Stephen Hawking, one of the brightest stars in the firmament of science, who survived 50 years of ALS and whose insights shaped modern cosmology, has died aged 76.
The world-renowned theoretical physicist and cosmologist was best known for his work on black holes. Hawking theorized that, contrary to the prevailing scientific belief that black holes were inescapable for all forms of matter and energy, they actually emitted a form of radiation ― now known as Hawking radiation. He also played a key role in the mathematical effort to unify Einstein’s general theory of relativity with the emergent field of quantum physics.
Hawking used his position as one of the world’s most famous scientists as a platform to discuss a wide range of issues, from the existence of extraterrestrial life to the nature of philosophy. He skyrocketed to public prominence in 1988, when he published his first general-audience book, A Brief History of Time: From the Big Bang to Black Holes. The cosmology treatise has sold approximately 10 million copies worldwide, making it one of the best-selling science books of all time.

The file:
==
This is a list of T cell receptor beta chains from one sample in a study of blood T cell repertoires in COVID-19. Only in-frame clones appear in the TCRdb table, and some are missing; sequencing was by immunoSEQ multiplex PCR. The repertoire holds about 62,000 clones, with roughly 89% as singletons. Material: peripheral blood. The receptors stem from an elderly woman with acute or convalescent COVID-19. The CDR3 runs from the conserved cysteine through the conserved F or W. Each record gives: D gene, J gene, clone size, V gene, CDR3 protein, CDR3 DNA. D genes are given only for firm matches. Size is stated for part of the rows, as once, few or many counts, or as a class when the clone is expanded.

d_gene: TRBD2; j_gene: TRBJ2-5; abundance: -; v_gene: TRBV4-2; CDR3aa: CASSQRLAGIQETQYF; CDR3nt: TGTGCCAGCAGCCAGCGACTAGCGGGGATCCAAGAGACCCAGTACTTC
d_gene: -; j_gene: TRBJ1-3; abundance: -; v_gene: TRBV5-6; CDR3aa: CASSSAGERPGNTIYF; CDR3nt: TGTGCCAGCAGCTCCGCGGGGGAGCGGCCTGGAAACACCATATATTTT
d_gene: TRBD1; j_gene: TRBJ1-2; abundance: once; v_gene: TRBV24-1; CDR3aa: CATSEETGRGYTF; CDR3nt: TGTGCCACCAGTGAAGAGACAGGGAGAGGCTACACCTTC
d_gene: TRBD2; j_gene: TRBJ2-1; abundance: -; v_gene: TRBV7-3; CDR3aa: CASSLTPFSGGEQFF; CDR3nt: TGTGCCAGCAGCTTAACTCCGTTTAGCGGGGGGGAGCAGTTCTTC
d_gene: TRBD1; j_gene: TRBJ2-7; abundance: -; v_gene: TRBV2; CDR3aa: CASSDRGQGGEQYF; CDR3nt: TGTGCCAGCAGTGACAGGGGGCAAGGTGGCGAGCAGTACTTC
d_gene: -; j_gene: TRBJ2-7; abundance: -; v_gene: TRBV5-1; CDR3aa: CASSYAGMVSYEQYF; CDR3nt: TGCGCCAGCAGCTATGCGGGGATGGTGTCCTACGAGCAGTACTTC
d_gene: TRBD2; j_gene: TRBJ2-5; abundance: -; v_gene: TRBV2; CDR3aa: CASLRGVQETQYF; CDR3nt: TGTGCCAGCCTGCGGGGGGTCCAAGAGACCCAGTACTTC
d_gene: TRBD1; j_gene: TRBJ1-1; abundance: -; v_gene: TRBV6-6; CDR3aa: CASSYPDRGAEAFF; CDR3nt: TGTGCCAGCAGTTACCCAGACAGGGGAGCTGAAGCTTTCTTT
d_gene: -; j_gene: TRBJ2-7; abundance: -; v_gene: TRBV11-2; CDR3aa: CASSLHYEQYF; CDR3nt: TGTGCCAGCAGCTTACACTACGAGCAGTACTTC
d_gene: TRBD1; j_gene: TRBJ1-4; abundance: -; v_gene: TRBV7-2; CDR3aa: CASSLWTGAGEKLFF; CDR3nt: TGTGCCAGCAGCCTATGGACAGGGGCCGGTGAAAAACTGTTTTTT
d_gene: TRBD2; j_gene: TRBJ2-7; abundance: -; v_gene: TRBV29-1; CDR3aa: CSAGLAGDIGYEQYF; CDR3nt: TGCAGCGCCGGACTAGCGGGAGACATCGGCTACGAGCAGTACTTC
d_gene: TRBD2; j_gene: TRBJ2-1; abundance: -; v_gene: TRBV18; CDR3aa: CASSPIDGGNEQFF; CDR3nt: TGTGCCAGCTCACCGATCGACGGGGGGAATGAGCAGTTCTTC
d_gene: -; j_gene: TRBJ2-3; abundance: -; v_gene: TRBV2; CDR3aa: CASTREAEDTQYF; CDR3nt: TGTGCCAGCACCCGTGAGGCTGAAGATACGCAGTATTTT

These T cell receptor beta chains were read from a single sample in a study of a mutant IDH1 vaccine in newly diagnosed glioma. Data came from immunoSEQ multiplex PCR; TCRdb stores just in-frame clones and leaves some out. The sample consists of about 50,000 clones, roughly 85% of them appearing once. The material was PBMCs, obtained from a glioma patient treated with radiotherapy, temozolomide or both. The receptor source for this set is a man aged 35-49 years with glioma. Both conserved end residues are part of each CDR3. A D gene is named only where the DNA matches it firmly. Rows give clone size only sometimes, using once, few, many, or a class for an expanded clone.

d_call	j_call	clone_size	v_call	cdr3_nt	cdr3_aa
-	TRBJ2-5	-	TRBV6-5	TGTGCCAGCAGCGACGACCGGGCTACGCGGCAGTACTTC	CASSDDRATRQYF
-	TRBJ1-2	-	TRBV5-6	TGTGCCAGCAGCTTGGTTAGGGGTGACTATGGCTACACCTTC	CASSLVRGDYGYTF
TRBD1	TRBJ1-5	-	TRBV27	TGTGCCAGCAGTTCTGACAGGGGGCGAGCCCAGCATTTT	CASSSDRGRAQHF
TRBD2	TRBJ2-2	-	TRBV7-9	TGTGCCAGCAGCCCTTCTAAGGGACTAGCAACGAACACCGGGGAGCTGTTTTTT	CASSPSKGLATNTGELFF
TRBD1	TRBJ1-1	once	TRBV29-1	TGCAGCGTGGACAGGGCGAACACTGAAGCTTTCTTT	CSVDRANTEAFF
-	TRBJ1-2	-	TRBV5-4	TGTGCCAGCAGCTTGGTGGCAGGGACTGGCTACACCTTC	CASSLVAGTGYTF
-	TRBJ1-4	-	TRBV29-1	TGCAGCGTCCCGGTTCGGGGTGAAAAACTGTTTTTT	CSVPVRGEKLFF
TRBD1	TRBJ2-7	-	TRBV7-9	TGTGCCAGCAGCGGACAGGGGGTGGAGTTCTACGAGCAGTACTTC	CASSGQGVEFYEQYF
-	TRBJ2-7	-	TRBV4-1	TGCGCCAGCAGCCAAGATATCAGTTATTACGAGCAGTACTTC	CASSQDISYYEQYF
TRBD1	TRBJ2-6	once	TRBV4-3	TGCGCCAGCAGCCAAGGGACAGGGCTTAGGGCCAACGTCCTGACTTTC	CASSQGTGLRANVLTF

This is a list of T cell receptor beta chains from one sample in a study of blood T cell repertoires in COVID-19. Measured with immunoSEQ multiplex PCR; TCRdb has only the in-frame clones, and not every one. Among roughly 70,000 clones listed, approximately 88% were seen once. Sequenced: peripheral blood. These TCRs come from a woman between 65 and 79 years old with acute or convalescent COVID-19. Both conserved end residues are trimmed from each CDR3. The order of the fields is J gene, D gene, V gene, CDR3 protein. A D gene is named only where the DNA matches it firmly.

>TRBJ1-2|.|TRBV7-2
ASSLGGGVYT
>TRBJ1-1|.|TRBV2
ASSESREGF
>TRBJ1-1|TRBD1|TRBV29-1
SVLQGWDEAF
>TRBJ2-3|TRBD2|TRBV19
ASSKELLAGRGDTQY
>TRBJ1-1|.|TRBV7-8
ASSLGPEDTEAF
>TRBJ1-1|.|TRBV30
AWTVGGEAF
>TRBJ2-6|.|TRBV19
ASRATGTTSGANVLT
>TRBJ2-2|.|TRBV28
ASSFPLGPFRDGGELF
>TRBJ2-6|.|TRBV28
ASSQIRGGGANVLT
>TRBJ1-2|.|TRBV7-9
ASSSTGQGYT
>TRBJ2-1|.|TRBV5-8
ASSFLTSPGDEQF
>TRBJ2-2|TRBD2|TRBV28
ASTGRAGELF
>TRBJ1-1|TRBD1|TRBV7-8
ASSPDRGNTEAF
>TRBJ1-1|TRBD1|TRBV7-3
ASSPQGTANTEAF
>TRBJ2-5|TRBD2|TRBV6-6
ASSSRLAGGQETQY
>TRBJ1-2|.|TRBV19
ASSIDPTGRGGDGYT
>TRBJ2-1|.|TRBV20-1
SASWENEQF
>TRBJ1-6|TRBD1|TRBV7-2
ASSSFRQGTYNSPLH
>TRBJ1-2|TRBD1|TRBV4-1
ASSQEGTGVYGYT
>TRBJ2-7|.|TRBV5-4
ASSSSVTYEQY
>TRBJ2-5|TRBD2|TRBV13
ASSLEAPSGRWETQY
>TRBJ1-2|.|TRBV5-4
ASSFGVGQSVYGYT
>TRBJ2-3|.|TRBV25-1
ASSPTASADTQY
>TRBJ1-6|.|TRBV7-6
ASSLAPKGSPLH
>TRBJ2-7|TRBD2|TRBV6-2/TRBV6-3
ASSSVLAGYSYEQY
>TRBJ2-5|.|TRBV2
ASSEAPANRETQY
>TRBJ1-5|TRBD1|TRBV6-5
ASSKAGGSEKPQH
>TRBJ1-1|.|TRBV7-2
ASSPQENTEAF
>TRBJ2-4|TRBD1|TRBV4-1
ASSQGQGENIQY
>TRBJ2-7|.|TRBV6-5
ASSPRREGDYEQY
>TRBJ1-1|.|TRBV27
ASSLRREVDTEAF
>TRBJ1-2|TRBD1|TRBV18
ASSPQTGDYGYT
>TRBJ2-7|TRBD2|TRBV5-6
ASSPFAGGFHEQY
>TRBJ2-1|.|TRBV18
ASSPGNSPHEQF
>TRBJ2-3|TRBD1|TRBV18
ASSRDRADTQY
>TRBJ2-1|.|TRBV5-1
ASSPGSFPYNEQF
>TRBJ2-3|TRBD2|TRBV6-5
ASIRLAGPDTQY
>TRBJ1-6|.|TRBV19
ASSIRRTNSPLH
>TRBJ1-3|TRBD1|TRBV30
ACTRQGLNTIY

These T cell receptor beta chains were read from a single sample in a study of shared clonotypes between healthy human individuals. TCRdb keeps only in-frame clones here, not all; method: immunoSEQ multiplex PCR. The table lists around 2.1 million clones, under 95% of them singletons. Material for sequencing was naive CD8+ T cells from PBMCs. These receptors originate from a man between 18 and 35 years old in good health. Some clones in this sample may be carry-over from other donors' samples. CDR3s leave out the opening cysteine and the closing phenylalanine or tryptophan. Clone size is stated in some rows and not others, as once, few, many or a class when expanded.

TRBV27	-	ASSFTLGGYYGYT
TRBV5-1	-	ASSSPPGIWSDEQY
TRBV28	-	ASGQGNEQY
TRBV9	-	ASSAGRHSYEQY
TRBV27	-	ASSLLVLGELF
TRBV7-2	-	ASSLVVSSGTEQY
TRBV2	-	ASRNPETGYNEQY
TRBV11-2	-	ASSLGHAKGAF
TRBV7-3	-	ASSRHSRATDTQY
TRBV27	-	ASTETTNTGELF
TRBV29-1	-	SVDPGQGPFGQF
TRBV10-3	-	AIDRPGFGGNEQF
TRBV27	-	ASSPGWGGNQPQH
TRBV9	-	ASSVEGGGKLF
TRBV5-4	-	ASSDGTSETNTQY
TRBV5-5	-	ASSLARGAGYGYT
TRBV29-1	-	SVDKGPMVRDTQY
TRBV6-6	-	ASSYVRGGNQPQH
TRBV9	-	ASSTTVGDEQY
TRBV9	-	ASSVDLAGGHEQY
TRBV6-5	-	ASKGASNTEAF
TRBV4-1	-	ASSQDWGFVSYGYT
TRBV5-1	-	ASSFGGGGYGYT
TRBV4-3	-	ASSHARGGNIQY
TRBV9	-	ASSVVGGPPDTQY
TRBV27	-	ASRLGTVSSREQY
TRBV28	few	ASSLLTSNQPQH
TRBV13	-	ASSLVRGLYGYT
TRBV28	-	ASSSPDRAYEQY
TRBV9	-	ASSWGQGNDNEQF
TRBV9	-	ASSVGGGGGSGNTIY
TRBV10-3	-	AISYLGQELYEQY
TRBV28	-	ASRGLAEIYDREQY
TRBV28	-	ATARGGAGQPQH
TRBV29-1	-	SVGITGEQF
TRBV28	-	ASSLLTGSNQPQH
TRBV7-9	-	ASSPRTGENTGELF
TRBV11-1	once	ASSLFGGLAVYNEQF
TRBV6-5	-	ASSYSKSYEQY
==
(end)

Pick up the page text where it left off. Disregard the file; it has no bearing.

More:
In 1963, when he was just 21 years old, Hawking was famously diagnosed with the debilitating motor neuron disease amyotrophic lateral sclerosis. Though 80 percent of those with ALS die within five years of diagnosis, and Hawking’s own doctors gave him roughly two years to live, he survived for decades, perhaps longer than any other patient with the disease in medical history. Hawking used a wheelchair to move around and a sophisticated computer system to speak for much of his time as a public figure.